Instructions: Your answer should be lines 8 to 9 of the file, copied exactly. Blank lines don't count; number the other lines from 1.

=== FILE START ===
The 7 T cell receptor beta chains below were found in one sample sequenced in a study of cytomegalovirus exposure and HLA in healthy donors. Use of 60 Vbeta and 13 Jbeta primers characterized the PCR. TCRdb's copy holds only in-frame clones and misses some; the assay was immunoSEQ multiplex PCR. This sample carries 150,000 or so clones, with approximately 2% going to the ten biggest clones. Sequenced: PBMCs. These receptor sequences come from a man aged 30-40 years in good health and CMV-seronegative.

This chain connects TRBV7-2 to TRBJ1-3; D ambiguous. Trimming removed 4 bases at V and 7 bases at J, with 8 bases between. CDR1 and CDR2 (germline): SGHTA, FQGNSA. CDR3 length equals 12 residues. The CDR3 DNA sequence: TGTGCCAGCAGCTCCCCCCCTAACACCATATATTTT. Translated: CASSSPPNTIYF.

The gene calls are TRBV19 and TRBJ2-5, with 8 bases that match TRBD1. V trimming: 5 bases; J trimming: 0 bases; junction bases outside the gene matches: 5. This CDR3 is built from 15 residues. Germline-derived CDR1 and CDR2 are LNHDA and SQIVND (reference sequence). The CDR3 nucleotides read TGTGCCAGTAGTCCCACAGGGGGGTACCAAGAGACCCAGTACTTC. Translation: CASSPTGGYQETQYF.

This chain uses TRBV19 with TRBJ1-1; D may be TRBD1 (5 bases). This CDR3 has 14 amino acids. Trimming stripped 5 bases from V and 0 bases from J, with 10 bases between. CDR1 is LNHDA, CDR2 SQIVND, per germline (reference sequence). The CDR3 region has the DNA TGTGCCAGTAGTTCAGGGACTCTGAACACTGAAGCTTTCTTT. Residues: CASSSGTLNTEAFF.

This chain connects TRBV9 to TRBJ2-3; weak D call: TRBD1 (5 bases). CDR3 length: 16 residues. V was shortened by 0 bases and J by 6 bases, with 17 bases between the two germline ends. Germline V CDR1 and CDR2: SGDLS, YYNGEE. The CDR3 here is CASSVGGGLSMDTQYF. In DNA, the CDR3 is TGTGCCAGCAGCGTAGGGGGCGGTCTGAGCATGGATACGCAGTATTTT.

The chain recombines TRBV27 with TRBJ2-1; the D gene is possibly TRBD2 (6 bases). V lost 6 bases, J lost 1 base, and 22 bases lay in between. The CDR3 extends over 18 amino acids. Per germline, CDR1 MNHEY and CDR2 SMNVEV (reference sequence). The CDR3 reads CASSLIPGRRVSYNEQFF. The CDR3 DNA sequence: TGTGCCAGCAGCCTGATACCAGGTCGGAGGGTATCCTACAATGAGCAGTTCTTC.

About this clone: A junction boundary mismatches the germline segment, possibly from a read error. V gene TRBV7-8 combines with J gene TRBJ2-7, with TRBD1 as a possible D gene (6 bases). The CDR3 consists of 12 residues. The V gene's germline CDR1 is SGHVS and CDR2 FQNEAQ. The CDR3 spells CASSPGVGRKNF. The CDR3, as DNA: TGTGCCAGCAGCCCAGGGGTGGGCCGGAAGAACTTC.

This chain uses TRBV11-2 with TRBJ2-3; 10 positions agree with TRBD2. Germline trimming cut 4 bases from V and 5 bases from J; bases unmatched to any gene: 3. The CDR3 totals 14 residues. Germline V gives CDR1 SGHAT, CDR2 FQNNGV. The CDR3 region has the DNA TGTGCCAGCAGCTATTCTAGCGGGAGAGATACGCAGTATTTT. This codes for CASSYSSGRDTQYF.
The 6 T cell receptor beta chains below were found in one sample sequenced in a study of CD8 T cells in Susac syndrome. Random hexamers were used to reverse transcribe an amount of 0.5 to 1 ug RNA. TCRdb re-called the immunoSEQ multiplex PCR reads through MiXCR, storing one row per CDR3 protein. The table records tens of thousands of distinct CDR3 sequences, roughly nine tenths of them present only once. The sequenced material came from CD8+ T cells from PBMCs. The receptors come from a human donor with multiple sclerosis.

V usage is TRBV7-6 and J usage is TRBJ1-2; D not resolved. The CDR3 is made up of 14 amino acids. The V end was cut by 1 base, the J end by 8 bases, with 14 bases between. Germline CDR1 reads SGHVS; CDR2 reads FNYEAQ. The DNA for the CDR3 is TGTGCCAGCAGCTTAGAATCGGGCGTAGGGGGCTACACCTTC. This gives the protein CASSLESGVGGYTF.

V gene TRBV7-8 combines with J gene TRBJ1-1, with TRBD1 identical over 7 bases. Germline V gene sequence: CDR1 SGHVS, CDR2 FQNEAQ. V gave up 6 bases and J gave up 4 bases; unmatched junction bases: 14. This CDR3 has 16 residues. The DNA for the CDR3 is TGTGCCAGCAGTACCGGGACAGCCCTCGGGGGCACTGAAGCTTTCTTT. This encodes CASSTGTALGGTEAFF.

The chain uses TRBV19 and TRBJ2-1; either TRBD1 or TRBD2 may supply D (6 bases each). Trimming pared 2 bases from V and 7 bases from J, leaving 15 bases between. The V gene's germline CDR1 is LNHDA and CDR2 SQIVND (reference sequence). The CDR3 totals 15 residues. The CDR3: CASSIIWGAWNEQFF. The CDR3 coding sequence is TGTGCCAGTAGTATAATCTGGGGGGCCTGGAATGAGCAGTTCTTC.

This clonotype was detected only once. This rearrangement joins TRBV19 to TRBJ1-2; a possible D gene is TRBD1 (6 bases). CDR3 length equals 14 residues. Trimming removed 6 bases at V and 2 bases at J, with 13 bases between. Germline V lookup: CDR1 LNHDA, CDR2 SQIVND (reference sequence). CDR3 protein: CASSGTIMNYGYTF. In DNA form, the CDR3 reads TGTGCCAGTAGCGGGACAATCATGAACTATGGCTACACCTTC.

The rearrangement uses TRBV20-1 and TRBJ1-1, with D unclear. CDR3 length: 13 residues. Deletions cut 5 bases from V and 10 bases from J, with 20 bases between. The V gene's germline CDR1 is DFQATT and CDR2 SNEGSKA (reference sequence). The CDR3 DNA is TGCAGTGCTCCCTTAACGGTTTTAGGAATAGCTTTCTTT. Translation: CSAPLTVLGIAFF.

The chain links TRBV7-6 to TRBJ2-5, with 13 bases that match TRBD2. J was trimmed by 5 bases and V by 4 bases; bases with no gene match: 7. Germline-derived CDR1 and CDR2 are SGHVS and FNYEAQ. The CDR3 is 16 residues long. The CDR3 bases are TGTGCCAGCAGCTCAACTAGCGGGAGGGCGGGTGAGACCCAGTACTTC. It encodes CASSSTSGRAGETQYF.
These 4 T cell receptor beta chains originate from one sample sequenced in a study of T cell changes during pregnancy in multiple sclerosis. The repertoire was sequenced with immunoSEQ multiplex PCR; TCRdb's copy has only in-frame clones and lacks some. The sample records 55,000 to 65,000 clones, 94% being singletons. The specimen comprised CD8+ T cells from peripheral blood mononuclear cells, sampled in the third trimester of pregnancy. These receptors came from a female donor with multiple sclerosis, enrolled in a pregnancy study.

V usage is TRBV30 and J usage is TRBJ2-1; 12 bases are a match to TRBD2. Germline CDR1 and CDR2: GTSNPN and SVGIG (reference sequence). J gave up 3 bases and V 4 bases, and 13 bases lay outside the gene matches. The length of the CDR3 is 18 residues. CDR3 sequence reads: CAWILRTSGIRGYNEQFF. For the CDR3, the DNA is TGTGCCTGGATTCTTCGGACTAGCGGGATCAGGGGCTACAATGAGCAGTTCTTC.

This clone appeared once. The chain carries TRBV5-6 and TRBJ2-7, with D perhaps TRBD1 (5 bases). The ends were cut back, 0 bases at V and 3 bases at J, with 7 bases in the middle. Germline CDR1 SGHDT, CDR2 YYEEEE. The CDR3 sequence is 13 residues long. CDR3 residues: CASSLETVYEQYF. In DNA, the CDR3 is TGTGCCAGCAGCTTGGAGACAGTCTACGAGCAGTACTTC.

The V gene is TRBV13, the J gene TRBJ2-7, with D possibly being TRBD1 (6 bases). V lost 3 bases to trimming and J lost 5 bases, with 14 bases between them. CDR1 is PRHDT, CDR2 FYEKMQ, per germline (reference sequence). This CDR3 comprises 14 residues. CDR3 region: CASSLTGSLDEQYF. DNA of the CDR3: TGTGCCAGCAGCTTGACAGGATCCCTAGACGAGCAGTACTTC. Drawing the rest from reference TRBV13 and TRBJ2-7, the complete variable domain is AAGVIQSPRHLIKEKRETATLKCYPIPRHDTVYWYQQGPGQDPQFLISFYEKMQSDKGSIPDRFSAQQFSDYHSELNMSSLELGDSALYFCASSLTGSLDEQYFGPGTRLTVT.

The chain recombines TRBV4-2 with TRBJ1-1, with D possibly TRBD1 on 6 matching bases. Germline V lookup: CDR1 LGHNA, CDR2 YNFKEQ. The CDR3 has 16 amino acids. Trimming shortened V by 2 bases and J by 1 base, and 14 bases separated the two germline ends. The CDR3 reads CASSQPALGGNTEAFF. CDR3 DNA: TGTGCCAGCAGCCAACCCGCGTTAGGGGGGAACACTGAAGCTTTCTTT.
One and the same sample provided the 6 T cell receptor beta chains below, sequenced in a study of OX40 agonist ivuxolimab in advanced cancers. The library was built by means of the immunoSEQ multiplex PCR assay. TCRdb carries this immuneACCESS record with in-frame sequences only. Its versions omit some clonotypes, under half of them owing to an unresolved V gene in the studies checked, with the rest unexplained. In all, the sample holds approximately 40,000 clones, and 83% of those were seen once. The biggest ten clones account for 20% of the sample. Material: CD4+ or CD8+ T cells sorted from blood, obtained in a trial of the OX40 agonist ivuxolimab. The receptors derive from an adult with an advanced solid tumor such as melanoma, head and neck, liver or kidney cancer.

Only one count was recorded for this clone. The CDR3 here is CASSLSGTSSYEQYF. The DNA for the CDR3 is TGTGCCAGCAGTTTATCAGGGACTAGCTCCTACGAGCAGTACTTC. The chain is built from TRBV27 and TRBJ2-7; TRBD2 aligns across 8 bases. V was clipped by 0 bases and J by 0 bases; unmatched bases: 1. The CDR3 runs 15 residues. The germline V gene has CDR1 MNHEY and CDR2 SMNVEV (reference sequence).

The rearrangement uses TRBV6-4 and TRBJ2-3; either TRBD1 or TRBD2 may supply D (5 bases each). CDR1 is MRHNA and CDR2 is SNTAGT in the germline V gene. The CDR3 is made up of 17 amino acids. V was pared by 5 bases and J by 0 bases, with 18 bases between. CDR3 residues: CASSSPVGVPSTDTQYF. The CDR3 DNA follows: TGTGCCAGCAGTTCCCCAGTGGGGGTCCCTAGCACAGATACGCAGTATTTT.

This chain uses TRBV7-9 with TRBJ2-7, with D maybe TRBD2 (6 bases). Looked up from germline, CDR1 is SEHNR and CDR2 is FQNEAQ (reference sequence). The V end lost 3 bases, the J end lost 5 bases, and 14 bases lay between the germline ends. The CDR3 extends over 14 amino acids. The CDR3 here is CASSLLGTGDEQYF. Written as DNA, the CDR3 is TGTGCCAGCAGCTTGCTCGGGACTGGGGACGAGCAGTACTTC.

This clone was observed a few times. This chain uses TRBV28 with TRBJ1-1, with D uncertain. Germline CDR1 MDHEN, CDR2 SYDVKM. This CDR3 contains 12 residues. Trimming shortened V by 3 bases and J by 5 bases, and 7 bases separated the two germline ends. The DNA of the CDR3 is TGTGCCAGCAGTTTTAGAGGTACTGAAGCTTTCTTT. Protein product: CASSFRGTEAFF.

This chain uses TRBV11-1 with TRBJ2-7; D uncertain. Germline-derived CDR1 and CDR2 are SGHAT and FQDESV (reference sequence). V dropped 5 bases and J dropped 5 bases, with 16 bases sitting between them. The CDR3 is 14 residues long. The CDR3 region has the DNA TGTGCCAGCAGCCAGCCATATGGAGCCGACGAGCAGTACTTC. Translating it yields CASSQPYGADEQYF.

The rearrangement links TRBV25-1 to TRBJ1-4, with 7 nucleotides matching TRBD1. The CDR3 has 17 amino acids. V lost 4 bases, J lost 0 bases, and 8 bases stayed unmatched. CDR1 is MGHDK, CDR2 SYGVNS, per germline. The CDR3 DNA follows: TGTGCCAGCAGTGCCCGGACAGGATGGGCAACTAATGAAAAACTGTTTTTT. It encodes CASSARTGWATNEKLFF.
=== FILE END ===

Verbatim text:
This chain uses TRBV11-2 with TRBJ2-3; 10 positions agree with TRBD2. Germline trimming cut 4 bases from V and 5 bases from J; bases unmatched to any gene: 3. The CDR3 totals 14 residues. Germline V gives CDR1 SGHAT, CDR2 FQNNGV. The CDR3 region has the DNA TGTGCCAGCAGCTATTCTAGCGGGAGAGATACGCAGTATTTT. This codes for CASSYSSGRDTQYF.
The 6 T cell receptor beta chains below were found in one sample sequenced in a study of CD8 T cells in Susac syndrome. Random hexamers were used to reverse transcribe an amount of 0.5 to 1 ug RNA. TCRdb re-called the immunoSEQ multiplex PCR reads through MiXCR, storing one row per CDR3 protein. The table records tens of thousands of distinct CDR3 sequences, roughly nine tenths of them present only once. The sequenced material came from CD8+ T cells from PBMCs. The receptors come from a human donor with multiple sclerosis.